Fringe 2012


It’s here! It’s here! If you haven’t “done the Fringe,” you are in for several days of theatrical surprises. Part of the fun is the comraderie, so get into!


Swede Home, Nebraska

The name’s not made up. That’s where the creator of this memory piece, Carl Franzen, grew up. This is essentially a casual reading of Franzen’s memoir, primarily delivered as songs in his smooth, JamesTaylor-like style. The music is bumped up several notches with exquisite color work by pianist Rahjta Ren. Where Franzen really shines is as a storyteller and lyricist. Pay attention to the words! This is a lovely, pleasant experience, and sure to be a welcome rest from the abundance of mayhem typical of the Fringe.

–          at The Playwrights’ Center


Ms. Luisa Eats

And she eats pretty much through the whole show. And she sings. A banana (which she shares with a willing audience member) to “Home on the Range,” a cupcake and bunch of grapes (she also shares) to “Wild Thing,” and a climactic pasta pigout to an Italian aria (of course), which she can seriously handle, even with her mouth full. She is looking for “the wild man,” who will cook for her and sing her to sleep, so she heads to “big sky country.” A cowboy and “guitar dude,” Ty Otis, is the perfect foil for Luisa’s ebullient personality. Parker Genne, who created the piece, plays Luisa. Silly and clever fun. Enjoy!

–          at Patrick’s Cabaret


Not Dead Yet: The Return of Mr. Elk and Mr. Seal

Rob Elk and Dean Seal had a nice run as a comedy duo in their younger days. Happily, they’re very much alive and still capable of popping off one inventive song after another, strung together with just snippets of  banter. Less is more with these two pro’s. They’re really good at the songs—especially ones with lots of words in them—and that’s what you get. This is very funny stuff from seriously good writers.

–          at Mixed Blood Theater



The Complete Works of William Shatner (abridged)

Written by Tim Wick and Bill Stiteler

It helps to be a Shatner or Star Trek fan (the audience laughed at everything), but even if you’re not, you’ll have a good time at this spoof on all things Shatner – his signature verbalisms and mannerisms in Star Trek, his ability to reinvent himself as “the negotiator” for Denny Crane even makes an appearance. The acting is solid – very consistent – the jokes are legit and the writing is clever. The ending took a long, long time, but you know you’re going to get out of there in under an hour, so let’s call it part of the schtick. Great fun!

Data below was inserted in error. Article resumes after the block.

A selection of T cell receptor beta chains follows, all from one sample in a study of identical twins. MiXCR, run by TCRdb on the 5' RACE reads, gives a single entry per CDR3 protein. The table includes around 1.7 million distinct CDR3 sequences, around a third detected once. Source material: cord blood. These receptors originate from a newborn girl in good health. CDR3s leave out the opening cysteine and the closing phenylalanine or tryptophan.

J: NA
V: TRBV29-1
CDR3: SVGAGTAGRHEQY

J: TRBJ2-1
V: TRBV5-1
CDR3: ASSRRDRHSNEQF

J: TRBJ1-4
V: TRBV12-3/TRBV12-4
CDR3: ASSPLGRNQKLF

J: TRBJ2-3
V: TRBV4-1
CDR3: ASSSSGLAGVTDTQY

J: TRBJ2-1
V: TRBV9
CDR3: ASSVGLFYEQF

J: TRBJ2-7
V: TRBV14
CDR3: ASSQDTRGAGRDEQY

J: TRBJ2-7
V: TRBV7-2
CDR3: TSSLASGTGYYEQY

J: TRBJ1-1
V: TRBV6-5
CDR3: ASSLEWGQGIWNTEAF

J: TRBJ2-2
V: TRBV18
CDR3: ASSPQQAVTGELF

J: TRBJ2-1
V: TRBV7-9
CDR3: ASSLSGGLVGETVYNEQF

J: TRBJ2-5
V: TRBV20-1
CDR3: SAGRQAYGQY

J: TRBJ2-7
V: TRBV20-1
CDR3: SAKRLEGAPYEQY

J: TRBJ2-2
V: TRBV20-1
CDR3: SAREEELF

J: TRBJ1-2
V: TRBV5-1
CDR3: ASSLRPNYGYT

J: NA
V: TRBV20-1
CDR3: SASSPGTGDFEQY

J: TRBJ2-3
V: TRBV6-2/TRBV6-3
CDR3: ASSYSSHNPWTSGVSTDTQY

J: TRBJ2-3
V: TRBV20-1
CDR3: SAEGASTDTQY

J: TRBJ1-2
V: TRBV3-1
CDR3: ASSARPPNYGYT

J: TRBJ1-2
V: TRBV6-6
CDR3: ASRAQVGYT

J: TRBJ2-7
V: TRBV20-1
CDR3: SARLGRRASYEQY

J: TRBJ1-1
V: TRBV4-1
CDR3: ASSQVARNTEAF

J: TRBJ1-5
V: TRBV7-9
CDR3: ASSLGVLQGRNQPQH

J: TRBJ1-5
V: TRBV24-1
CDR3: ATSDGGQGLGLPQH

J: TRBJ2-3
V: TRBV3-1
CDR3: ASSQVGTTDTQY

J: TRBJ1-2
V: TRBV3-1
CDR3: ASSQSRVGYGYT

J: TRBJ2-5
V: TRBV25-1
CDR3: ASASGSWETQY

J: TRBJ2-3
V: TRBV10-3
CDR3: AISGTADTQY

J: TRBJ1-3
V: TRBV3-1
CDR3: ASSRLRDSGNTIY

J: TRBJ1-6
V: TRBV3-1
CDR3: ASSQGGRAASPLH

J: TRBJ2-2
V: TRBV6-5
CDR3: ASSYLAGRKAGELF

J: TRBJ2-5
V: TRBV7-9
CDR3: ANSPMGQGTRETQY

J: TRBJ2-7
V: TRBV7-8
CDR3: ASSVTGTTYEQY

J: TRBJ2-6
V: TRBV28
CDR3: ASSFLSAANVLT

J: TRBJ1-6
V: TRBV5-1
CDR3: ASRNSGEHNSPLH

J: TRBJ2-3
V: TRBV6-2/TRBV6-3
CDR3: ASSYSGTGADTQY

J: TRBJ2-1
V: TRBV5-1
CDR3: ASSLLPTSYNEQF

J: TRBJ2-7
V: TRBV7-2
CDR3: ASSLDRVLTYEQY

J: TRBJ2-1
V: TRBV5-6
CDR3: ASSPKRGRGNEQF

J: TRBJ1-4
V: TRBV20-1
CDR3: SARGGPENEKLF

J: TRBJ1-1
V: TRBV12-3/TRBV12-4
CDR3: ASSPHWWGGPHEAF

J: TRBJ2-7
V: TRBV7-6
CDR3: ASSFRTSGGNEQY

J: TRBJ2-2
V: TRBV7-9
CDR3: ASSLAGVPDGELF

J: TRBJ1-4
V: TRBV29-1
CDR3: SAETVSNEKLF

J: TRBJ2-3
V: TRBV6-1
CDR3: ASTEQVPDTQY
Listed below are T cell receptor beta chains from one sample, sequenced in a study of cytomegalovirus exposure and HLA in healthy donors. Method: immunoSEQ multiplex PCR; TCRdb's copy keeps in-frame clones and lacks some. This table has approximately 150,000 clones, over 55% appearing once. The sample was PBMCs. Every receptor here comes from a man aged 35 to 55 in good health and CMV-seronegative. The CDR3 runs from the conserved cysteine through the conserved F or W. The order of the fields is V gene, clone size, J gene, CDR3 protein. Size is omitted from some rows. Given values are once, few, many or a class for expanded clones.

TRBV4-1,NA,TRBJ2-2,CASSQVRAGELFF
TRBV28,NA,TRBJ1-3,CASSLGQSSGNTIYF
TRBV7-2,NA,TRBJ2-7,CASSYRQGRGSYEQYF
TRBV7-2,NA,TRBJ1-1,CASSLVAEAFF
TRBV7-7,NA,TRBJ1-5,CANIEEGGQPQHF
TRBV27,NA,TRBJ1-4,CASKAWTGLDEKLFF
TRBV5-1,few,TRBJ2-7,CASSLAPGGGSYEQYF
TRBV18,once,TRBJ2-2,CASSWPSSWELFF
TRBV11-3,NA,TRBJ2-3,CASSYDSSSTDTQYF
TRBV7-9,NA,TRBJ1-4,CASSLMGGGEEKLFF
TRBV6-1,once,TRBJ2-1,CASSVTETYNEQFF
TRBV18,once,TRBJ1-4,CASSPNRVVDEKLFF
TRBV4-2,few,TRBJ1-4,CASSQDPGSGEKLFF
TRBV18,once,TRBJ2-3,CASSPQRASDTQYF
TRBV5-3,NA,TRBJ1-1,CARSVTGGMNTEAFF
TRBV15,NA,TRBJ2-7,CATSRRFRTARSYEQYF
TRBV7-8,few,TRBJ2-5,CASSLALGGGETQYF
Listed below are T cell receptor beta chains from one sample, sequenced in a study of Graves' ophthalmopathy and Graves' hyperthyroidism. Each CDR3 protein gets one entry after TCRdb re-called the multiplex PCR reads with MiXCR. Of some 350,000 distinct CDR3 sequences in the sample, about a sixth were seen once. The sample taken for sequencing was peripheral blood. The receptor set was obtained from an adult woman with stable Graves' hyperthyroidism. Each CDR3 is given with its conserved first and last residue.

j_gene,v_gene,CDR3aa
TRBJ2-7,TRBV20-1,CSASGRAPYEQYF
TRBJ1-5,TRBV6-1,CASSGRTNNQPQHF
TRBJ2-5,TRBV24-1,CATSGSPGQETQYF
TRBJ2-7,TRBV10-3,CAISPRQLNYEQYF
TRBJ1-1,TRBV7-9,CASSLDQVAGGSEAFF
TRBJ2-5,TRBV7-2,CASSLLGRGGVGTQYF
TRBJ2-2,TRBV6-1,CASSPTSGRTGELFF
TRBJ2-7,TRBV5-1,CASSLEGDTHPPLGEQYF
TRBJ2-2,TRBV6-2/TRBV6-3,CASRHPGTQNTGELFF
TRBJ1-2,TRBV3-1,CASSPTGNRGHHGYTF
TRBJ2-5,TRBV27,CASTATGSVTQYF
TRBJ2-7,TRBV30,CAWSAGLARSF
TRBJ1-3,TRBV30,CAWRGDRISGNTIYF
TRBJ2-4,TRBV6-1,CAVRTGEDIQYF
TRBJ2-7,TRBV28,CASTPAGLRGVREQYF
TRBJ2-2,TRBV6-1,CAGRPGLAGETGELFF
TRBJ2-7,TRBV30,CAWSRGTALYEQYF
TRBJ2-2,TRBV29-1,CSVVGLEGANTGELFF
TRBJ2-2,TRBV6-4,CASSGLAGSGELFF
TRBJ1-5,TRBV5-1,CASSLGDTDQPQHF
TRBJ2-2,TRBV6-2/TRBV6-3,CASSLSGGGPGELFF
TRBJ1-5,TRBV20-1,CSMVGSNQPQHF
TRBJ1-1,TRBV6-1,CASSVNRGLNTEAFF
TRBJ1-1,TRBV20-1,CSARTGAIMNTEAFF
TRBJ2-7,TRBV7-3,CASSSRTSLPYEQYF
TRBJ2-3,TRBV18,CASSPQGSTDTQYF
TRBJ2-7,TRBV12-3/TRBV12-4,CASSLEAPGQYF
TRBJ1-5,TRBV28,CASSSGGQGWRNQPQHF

–    at The Rarig, Thrust Stage


Joe Dowling’s William Shakespeare’s Romeo & Juliet on the Moon

Written by Christopher Kehoe

If one is going to do Shakespeare, one really has to do something with it, doesn’t one? With that starting point, the two families are earthlings (I think that’s what they are) on one side and aliens on the other. Think of the logical Star Wars influences and you can guess what the Friar is. It’s worth it to see this for those scenes alone.

This is a wittily constructed dramatization of the story, narrated by various characters outside the world of the play, but invested in it in some way. Rather than feeling contrived, this device drives the action, with one delightful twist after another. And the denouement is absolutely right on. This is Fringe fare at its best.

To be clear, the only connection, really, to Joe Dowling is the premise that this production is the sort of thing Dowling would do (which is funny enough). Dowling himself does not appear and is not spoofed. Maybe next year?

–    at Theater in the Round


Last of the Red Hot Flops

Written by Britt Aamodt

It’s right after the end of Prohibition. A theater in St. Paul is about to be auctioned off, when a gangster shows up to ostensibly pump some money into the place and make a go of it, giving the hapless custodian, the floosy has-been singing star, and her soda jerk suitor another chance at a life in the theater. There’s a hastily thrown together show (in front of an audience of gangster pals) that is as bad as you might expect, but at that point, the love interest has heated up, so we are not supposed to care. I think that’s it.

Unfortunately, this lives up to its name, and that is disappointing and unnecessary. Much of the writing is really quite good, and the premise is intriguing, but the execution doesn’t do the writing justice. I think good direction and a couple of better casting choices could have turned this into a Fringe favorite instead.

–    at The Gremlin Theater

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